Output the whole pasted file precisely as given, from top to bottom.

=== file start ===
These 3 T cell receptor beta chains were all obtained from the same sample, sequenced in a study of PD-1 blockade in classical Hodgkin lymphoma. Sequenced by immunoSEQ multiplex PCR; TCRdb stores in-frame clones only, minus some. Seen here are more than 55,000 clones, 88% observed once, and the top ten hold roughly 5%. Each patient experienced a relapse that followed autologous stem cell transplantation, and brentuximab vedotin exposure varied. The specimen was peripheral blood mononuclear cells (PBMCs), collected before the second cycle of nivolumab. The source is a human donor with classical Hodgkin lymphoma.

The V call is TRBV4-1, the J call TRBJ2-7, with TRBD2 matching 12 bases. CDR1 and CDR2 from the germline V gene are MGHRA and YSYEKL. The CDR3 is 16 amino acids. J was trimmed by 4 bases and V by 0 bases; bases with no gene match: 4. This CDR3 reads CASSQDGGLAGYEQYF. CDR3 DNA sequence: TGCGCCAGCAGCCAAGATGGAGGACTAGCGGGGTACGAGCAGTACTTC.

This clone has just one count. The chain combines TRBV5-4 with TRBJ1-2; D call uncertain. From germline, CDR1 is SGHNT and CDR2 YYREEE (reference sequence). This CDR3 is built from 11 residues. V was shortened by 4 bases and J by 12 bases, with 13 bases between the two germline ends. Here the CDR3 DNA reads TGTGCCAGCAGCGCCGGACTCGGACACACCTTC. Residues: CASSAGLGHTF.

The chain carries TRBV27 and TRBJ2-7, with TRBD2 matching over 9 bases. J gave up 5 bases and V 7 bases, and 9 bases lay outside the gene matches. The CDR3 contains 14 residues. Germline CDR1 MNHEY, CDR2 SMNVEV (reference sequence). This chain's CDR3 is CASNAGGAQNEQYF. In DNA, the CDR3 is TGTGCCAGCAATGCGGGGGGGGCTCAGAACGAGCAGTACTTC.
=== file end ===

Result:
These 3 T cell receptor beta chains were all obtained from the same sample, sequenced in a study of PD-1 blockade in classical Hodgkin lymphoma. Sequenced by immunoSEQ multiplex PCR; TCRdb stores in-frame clones only, minus some. Seen here are more than 55,000 clones, 88% observed once, and the top ten hold roughly 5%. Each patient experienced a relapse that followed autologous stem cell transplantation, and brentuximab vedotin exposure varied. The specimen was peripheral blood mononuclear cells (PBMCs), collected before the second cycle of nivolumab. The source is a human donor with classical Hodgkin lymphoma.

The V call is TRBV4-1, the J call TRBJ2-7, with TRBD2 matching 12 bases. CDR1 and CDR2 from the germline V gene are MGHRA and YSYEKL. The CDR3 is 16 amino acids. J was trimmed by 4 bases and V by 0 bases; bases with no gene match: 4. This CDR3 reads CASSQDGGLAGYEQYF. CDR3 DNA sequence: TGCGCCAGCAGCCAAGATGGAGGACTAGCGGGGTACGAGCAGTACTTC.

This clone has just one count. The chain combines TRBV5-4 with TRBJ1-2; D call uncertain. From germline, CDR1 is SGHNT and CDR2 YYREEE (reference sequence). This CDR3 is built from 11 residues. V was shortened by 4 bases and J by 12 bases, with 13 bases between the two germline ends. Here the CDR3 DNA reads TGTGCCAGCAGCGCCGGACTCGGACACACCTTC. Residues: CASSAGLGHTF.

The chain carries TRBV27 and TRBJ2-7, with TRBD2 matching over 9 bases. J gave up 5 bases and V 7 bases, and 9 bases lay outside the gene matches. The CDR3 contains 14 residues. Germline CDR1 MNHEY, CDR2 SMNVEV (reference sequence). This chain's CDR3 is CASNAGGAQNEQYF. In DNA, the CDR3 is TGTGCCAGCAATGCGGGGGGGGCTCAGAACGAGCAGTACTTC.